The following essay is my submission for the 2009 Nick Kristof Win-a-Trip Contest. Every year Kristof takes a student with him to Africa on a reporting trip. Of course, I lost the contest. I did not expect to win, but I have delusions of hope in all aspects of my life. Enjoy…
I am a twenty-five year old boy from the suburbs of Chicago. I am a boy, because I have never left the United States. I am a law student at the University of Illinois, but I do not hope or plan to walk a predictable path. In recent months, my legs have grown a festering itch to travel. Aside from a few small gestures, I have done little to help anyone but myself. I now set out to change.
During my undergrad years I accomplished many things that allowed my parents to brag to their friends. I was a columnist for the Daily Illini; I started a blog that has blossomed to host many contributors; I participated in 13 public policy debates; I served on many committees and started a new student organization; I won multiple awards and I finished 3 majors. In law school I worked as former Illinois Governor Jim Edgar’s research assistant and have served on other committees. None of that matters. I used to boast of these things. Today, I do not. Who did I help? Where did I travel? No one and no where. I do not feel shame or guilt; I feel inspired and burning to change.
What makes my perspective unique and interesting? Nothing. But that is my value. There are many people in my generation who have humanitarian ambitions. However, many more people in my generation have chosen the safe life. Many of these people fit my description: white, middle-class and conservative. I grew up among that large swath of Americans who prefer to shop at the suburban Woodfield Mall for five hours rather than volunteer for an hour on Chicago’s South Side.
I see a battle between good and evil in the world, as well as large groups of apathetic gray. I have written a song that conveys this sentiment. I believe in the kind of righteous might that Franklin Delano Roosevelt and John F. Kennedy have promoted. I believe in pragmatic idealism and in the humanitarian good of economic development. I went to law school to craft a sword. I have many passions and journalism has always been one. Nick Kristof’s brand of journalism is righteous might.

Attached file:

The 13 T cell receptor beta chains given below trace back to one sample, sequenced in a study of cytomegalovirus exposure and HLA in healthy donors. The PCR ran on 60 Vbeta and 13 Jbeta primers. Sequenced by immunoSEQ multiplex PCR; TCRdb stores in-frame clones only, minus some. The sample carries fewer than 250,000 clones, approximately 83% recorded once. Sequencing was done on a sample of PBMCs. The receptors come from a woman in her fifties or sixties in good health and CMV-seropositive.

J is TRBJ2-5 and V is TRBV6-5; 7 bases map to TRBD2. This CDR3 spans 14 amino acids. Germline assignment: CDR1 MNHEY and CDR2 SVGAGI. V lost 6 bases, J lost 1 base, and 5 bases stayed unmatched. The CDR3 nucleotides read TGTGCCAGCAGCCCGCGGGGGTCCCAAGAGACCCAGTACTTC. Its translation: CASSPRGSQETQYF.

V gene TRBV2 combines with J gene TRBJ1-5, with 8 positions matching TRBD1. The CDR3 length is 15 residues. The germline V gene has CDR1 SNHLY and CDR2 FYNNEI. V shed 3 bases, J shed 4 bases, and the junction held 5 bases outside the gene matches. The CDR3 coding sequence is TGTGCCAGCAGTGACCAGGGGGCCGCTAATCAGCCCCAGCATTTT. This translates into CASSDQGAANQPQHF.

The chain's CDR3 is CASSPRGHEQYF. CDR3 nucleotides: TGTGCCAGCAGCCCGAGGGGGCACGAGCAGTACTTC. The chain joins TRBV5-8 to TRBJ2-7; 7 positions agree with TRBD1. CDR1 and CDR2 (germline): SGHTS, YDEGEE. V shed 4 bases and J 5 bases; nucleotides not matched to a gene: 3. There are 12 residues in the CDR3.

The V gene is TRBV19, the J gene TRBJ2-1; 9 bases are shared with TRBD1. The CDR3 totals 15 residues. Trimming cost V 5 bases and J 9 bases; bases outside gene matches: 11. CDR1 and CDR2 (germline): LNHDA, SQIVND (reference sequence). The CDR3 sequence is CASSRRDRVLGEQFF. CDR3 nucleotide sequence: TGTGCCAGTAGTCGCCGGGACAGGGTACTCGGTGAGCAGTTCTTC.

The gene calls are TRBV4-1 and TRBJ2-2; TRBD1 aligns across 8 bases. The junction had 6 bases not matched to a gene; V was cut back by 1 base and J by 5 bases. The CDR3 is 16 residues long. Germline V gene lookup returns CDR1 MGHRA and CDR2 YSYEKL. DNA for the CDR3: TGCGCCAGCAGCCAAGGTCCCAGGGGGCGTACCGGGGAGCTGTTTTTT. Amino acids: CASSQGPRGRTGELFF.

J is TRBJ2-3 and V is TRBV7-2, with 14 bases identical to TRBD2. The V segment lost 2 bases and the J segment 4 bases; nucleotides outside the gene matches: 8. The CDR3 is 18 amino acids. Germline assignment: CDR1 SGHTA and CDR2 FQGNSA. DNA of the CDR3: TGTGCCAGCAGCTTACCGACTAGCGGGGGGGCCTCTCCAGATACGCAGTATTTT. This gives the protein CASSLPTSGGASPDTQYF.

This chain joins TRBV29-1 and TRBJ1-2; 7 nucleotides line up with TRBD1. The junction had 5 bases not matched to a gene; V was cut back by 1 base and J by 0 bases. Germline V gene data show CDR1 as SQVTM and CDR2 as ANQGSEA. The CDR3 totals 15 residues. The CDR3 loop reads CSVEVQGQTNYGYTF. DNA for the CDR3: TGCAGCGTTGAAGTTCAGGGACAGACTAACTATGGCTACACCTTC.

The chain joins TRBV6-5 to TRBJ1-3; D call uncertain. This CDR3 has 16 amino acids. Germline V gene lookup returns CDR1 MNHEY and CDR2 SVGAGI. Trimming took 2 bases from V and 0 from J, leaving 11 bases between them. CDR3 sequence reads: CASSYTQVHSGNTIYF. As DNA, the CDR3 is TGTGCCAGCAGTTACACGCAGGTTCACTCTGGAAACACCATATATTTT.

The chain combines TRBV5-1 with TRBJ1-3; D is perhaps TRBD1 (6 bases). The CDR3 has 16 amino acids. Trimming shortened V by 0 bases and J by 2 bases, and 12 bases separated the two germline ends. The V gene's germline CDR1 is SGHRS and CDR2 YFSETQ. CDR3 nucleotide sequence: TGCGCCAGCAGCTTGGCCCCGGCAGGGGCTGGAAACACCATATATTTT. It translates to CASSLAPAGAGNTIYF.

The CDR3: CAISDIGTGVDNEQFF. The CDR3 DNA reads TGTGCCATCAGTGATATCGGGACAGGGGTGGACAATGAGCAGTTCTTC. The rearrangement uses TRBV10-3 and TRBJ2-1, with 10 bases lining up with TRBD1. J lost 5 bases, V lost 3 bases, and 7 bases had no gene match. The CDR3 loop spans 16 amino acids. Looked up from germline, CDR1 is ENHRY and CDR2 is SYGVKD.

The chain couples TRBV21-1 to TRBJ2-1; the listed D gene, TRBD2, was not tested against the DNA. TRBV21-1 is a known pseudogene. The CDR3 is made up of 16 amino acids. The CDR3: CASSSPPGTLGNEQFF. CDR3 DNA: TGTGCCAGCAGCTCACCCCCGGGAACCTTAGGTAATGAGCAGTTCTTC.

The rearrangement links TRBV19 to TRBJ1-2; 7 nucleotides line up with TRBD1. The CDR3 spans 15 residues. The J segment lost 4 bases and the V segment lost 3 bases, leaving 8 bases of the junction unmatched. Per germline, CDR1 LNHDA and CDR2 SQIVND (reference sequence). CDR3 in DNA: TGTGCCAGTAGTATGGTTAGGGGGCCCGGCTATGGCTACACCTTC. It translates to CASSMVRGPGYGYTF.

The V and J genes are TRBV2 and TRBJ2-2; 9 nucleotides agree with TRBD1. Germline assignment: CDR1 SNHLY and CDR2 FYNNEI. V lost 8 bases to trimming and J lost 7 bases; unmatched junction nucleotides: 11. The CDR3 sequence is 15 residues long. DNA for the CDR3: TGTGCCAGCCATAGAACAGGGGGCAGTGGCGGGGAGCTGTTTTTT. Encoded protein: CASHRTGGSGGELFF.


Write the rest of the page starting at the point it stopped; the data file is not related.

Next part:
I recently co-founded a Chicago crime data blog that empirically investigates the ingredients of violent and property crime. Nothing turns me on more than browsing international development statistics. Many scholars have produced great research, but we need more soldiers of good. The brand of journalism that Kristof practices inspires new humanitarians in the developed world. Although praise will sound disingenuous in the context of this contest, I hope to be one of many who follow Kristof’s position in journalism. He travels to the poorest places in the world and puts his family at risk of violence in order to show the most privileged people in the world a naked glimpse of the covert cruelties that still flourish in the blood of developing societies. I hope to do the same this summer alongside Kristof and someday I will do the same even without the good fortune of his aid.
When people ask me how I am doing, I reply, “I’m always good.” I justify the improbability of my claim by explaining that I judge my condition against all human life, not just against my neighbor. I cannot think of a cogent argument for why any single human life should be more valuable than any other single human life. Trivial and artificial boundary lines prevent humanity from efficiently allocating its vast wealth. How much more good would a couple of $700 billion international aid packages do for humans than a couple of $700 billion stimulus packages? Humans are humans. Writers will convince us of this.
My generation dances on a historical fulcrum. Previous generations had substantial wealth, but my generation has enough wealth to create the luxury and the duty to help people outside of our families, our communities and our borders. My grandfather said to me that every one should leave something good for posterity. He left grandchildren and the opportunity for me to become a natural-born world saver. Watch out – I am coming. The soldiers of good are on the march.